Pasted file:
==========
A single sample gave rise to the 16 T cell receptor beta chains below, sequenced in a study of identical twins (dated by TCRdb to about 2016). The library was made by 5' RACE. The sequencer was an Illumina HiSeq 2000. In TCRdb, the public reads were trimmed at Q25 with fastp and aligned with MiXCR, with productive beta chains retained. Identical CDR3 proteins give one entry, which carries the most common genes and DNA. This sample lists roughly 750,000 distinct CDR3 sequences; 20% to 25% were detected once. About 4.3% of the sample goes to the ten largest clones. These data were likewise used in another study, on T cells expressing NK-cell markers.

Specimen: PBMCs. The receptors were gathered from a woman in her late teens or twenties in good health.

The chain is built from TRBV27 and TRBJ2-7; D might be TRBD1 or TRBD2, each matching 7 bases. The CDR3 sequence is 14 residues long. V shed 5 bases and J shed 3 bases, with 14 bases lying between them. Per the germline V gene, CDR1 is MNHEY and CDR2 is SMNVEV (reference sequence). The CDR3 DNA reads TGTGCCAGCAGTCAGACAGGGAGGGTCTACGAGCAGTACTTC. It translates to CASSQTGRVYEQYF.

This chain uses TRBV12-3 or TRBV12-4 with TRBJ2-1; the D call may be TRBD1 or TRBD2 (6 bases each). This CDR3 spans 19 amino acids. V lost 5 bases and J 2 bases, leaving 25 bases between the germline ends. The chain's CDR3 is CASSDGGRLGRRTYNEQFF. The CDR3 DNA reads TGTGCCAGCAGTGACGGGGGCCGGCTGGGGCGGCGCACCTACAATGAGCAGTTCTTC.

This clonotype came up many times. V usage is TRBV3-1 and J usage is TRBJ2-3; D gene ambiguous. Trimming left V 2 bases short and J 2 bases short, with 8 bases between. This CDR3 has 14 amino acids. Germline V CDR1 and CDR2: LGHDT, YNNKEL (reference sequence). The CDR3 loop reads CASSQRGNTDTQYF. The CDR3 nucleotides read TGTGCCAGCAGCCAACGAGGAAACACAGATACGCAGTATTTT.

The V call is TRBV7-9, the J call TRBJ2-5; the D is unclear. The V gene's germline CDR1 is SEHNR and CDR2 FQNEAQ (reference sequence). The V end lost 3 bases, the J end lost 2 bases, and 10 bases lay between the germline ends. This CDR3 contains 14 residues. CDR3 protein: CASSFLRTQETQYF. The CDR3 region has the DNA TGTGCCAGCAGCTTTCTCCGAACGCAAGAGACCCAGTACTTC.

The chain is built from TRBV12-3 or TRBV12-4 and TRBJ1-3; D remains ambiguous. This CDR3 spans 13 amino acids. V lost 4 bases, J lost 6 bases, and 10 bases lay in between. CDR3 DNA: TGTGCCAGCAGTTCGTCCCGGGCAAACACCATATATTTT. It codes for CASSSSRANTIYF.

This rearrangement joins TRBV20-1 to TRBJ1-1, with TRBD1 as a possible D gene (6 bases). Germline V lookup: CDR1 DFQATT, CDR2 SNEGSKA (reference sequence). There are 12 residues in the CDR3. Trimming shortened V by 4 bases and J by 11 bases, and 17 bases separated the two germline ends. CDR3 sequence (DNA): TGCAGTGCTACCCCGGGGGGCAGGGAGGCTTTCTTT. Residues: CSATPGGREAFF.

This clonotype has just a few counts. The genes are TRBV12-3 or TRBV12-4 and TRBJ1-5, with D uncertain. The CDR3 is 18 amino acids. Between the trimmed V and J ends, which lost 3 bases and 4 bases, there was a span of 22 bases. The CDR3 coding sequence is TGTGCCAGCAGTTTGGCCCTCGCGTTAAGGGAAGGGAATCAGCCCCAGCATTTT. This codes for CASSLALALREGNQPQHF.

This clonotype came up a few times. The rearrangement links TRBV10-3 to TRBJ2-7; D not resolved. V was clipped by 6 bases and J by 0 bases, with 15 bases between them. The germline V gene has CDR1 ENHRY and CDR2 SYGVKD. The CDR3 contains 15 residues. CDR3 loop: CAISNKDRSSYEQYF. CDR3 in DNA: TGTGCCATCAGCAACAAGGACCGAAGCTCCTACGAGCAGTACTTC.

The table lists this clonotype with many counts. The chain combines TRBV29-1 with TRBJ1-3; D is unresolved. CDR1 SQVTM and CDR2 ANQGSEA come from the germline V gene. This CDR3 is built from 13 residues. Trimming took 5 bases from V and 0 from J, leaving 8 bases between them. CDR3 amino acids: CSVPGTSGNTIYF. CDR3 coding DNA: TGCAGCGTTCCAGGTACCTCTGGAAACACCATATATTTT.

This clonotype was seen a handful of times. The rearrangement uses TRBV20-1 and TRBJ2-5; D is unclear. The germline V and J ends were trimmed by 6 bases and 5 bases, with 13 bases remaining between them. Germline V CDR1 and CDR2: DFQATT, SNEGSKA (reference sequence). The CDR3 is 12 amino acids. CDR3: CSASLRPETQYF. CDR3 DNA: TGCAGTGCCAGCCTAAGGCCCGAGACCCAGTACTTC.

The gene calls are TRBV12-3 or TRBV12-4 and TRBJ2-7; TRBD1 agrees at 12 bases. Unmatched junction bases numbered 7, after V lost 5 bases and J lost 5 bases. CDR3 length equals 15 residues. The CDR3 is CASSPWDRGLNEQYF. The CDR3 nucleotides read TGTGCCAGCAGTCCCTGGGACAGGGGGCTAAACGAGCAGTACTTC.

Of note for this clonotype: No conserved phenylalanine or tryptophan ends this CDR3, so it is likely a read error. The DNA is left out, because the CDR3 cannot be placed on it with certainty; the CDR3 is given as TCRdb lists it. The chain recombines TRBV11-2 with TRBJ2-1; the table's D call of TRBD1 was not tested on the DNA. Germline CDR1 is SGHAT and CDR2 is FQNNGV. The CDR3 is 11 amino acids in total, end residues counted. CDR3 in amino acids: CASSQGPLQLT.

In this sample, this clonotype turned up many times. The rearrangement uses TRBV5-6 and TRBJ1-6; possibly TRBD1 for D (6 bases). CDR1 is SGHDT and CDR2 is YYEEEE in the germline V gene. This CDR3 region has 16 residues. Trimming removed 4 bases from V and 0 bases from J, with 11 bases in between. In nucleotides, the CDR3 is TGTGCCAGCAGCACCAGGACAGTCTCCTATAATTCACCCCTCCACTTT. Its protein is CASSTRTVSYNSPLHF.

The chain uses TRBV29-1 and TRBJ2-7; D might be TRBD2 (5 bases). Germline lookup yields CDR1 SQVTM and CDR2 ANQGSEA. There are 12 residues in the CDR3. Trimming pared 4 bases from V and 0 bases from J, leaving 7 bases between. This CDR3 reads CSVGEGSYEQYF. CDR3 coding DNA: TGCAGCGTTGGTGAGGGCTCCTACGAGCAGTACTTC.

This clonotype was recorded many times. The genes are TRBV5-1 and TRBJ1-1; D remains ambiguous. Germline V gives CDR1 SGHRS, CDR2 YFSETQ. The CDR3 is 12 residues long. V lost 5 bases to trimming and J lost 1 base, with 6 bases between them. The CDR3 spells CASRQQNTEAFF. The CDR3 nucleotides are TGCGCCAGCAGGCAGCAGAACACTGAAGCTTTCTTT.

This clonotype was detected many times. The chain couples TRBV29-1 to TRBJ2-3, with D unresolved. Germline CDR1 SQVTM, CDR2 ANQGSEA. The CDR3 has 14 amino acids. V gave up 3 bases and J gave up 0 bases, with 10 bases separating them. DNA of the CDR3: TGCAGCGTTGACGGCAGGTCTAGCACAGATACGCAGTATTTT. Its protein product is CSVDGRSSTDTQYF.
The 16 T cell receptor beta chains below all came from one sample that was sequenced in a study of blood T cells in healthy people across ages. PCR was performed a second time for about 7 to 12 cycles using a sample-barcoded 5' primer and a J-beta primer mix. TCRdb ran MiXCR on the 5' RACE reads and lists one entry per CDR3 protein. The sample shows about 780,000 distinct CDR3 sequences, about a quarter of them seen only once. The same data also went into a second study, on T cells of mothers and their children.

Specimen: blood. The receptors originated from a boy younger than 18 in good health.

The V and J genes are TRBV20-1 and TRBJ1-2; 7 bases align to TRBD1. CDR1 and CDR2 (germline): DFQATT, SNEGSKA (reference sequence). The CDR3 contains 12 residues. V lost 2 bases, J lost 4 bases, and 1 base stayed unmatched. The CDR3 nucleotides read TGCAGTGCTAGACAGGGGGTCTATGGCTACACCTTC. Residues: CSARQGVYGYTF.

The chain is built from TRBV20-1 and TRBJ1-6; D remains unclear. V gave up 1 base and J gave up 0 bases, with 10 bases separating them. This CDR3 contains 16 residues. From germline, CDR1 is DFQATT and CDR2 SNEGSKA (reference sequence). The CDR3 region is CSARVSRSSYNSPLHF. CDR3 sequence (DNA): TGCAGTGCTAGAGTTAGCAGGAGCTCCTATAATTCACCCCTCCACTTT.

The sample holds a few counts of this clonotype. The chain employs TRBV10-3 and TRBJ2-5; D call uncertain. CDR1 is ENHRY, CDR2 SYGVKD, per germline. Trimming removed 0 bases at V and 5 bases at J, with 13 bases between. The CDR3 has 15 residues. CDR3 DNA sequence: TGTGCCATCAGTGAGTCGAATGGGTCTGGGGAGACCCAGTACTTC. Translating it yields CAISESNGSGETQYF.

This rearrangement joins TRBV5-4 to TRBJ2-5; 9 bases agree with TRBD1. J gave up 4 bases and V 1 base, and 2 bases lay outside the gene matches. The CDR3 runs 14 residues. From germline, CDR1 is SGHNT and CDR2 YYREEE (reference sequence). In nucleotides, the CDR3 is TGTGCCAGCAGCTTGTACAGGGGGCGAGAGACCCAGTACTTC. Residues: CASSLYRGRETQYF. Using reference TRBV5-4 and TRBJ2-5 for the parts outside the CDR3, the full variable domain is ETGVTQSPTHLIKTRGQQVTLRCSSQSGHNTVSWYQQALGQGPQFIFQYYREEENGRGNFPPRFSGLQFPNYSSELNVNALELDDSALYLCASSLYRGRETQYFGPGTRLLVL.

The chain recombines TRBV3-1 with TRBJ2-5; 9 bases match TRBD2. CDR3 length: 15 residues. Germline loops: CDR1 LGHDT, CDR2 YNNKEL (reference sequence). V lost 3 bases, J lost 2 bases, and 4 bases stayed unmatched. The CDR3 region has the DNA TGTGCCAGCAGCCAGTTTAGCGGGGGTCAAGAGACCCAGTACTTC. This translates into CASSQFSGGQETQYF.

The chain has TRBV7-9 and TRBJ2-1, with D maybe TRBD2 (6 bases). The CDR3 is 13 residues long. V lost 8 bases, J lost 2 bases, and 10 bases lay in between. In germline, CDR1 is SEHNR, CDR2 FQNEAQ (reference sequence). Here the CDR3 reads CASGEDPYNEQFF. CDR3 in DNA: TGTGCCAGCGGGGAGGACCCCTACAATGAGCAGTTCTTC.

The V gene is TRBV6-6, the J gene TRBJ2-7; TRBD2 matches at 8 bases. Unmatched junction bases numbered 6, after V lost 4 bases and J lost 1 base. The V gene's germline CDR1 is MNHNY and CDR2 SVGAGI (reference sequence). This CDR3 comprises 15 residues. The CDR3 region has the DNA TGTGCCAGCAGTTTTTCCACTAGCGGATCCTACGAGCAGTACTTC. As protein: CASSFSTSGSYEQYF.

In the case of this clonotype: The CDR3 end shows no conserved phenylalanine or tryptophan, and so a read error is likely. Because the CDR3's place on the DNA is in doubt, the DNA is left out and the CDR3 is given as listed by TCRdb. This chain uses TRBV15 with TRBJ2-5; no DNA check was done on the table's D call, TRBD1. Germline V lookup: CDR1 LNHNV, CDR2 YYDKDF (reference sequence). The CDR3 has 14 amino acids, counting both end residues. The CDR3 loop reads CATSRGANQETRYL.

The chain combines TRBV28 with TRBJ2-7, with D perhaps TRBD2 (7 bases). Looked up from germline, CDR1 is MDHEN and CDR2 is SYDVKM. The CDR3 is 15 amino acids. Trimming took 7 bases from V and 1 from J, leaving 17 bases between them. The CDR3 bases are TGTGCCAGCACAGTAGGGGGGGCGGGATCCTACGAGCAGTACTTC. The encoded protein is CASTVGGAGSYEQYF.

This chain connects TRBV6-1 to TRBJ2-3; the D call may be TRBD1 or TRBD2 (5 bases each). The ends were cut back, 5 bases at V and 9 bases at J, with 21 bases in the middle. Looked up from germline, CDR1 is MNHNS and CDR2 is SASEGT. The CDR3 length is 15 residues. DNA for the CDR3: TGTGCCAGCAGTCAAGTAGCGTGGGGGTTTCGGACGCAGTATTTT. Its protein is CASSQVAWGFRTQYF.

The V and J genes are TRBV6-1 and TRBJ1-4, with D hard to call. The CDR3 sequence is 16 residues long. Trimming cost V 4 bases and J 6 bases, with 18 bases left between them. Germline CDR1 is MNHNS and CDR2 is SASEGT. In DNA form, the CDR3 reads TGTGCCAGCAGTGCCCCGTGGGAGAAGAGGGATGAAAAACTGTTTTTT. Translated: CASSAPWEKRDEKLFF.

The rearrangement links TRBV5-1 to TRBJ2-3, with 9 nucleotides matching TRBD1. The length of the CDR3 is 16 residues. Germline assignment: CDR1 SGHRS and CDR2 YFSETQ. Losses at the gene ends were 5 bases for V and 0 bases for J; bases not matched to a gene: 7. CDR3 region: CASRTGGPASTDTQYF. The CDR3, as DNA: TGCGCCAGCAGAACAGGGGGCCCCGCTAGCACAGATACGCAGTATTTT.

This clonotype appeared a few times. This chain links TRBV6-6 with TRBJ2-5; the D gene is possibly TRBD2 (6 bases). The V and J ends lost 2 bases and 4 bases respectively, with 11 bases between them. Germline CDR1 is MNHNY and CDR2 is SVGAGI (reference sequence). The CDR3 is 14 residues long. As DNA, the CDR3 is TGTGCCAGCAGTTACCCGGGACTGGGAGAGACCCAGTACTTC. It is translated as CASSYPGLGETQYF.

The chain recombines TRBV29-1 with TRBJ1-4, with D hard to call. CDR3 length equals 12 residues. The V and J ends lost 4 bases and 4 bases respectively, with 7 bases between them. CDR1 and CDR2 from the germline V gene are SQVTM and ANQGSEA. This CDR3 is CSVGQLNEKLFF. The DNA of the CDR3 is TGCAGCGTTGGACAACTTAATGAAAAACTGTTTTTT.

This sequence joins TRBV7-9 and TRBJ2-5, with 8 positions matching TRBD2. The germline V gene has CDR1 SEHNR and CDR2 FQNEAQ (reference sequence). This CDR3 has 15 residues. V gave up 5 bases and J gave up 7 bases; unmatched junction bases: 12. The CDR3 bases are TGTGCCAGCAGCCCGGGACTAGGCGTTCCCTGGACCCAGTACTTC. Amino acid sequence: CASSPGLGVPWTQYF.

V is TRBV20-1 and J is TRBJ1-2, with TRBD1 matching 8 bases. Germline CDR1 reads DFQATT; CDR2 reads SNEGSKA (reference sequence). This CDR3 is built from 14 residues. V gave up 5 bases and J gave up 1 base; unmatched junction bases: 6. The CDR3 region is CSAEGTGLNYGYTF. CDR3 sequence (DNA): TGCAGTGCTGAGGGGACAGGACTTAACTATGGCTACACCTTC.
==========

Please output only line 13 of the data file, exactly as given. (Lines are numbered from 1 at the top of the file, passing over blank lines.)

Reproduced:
The gene calls are TRBV12-3 or TRBV12-4 and TRBJ2-7; TRBD1 agrees at 12 bases. Unmatched junction bases numbered 7, after V lost 5 bases and J lost 5 bases. CDR3 length equals 15 residues. The CDR3 is CASSPWDRGLNEQYF. The CDR3 nucleotides read TGTGCCAGCAGTCCCTGGGACAGGGGGCTAAACGAGCAGTACTTC.